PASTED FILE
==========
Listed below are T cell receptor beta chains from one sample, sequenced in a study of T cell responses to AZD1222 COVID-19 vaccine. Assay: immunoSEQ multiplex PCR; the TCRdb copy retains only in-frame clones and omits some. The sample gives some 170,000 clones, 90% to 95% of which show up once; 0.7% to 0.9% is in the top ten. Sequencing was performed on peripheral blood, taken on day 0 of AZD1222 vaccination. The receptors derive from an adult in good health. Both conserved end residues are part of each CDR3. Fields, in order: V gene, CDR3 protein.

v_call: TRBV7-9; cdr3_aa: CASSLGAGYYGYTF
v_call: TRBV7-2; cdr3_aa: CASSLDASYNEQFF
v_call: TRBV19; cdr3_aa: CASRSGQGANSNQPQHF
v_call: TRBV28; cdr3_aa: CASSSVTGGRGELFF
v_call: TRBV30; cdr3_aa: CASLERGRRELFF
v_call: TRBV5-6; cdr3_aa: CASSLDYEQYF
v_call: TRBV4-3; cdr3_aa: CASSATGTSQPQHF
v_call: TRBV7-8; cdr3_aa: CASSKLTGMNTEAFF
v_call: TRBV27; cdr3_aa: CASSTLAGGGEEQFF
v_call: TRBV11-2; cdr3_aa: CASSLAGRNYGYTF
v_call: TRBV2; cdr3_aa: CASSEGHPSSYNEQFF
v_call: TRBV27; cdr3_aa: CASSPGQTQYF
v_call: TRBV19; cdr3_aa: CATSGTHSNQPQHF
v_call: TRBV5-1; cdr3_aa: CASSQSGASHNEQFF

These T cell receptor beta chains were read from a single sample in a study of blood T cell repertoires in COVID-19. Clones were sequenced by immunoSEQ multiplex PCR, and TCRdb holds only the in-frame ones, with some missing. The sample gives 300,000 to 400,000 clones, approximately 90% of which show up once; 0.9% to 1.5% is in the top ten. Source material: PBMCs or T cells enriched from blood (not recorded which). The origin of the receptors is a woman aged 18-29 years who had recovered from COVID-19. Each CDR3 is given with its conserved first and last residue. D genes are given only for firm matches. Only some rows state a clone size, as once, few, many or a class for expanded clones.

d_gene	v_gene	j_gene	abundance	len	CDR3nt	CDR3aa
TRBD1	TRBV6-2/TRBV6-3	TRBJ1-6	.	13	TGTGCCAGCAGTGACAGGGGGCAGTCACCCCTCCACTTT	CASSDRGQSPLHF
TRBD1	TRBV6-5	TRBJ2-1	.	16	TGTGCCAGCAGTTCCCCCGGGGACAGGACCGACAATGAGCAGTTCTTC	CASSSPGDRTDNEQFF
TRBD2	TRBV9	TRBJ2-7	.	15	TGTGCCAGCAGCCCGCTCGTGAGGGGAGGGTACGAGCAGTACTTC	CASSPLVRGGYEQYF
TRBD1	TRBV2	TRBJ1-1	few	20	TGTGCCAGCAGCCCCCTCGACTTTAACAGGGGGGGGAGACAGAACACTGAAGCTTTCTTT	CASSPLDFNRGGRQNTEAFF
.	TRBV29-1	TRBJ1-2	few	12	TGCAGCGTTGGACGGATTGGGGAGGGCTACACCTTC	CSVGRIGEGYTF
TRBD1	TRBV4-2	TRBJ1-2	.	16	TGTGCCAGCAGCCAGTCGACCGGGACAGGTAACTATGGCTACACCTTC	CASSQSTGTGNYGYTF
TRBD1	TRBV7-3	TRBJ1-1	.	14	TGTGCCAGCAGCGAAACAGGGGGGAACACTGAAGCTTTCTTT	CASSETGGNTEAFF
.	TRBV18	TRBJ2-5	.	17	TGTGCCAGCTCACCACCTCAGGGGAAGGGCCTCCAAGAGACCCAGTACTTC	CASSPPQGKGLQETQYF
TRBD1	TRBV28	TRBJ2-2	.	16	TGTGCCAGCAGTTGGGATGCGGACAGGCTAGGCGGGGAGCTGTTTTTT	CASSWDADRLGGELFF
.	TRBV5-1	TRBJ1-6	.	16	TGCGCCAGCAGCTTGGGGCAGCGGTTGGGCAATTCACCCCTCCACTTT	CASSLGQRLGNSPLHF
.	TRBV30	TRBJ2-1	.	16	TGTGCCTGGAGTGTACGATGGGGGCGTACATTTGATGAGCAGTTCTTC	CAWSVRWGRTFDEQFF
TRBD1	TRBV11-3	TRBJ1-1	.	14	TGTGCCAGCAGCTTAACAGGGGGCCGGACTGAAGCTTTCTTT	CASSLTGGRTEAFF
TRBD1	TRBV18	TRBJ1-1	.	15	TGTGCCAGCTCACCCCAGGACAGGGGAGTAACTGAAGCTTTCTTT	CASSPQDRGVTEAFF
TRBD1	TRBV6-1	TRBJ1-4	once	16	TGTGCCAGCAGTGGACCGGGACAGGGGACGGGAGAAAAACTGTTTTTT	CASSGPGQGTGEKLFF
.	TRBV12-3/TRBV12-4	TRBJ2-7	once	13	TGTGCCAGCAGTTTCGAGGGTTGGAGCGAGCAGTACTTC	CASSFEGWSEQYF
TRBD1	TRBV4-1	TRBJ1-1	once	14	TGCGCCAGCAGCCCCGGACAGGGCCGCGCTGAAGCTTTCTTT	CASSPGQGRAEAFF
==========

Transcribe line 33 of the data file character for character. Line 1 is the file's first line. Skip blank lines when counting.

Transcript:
TRBD1	TRBV4-1	TRBJ1-1	once	14	TGCGCCAGCAGCCCCGGACAGGGCCGCGCTGAAGCTTTCTTT	CASSPGQGRAEAFF